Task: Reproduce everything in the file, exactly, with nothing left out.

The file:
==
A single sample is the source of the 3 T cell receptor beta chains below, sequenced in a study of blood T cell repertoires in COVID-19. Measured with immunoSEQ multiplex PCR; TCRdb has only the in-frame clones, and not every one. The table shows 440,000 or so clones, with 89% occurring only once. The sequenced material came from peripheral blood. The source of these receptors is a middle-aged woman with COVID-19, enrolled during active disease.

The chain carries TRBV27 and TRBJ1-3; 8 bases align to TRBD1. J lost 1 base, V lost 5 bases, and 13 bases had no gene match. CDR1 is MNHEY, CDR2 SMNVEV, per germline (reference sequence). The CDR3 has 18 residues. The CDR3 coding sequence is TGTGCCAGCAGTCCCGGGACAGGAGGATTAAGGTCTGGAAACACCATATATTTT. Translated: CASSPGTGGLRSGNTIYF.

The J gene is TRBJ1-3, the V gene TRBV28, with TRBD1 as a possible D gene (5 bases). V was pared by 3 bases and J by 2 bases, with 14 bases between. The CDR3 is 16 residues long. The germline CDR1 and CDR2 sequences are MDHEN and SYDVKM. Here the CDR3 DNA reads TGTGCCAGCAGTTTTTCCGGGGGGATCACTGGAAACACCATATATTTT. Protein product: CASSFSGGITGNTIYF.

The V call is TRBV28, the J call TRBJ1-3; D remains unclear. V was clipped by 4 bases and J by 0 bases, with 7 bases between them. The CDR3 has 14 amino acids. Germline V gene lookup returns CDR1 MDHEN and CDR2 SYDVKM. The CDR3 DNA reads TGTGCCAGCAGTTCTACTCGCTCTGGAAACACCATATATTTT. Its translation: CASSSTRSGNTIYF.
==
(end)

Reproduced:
A single sample is the source of the 3 T cell receptor beta chains below, sequenced in a study of blood T cell repertoires in COVID-19. Measured with immunoSEQ multiplex PCR; TCRdb has only the in-frame clones, and not every one. The table shows 440,000 or so clones, with 89% occurring only once. The sequenced material came from peripheral blood. The source of these receptors is a middle-aged woman with COVID-19, enrolled during active disease.

The chain carries TRBV27 and TRBJ1-3; 8 bases align to TRBD1. J lost 1 base, V lost 5 bases, and 13 bases had no gene match. CDR1 is MNHEY, CDR2 SMNVEV, per germline (reference sequence). The CDR3 has 18 residues. The CDR3 coding sequence is TGTGCCAGCAGTCCCGGGACAGGAGGATTAAGGTCTGGAAACACCATATATTTT. Translated: CASSPGTGGLRSGNTIYF.

The J gene is TRBJ1-3, the V gene TRBV28, with TRBD1 as a possible D gene (5 bases). V was pared by 3 bases and J by 2 bases, with 14 bases between. The CDR3 is 16 residues long. The germline CDR1 and CDR2 sequences are MDHEN and SYDVKM. Here the CDR3 DNA reads TGTGCCAGCAGTTTTTCCGGGGGGATCACTGGAAACACCATATATTTT. Protein product: CASSFSGGITGNTIYF.

The V call is TRBV28, the J call TRBJ1-3; D remains unclear. V was clipped by 4 bases and J by 0 bases, with 7 bases between them. The CDR3 has 14 amino acids. Germline V gene lookup returns CDR1 MDHEN and CDR2 SYDVKM. The CDR3 DNA reads TGTGCCAGCAGTTCTACTCGCTCTGGAAACACCATATATTTT. Its translation: CASSSTRSGNTIYF.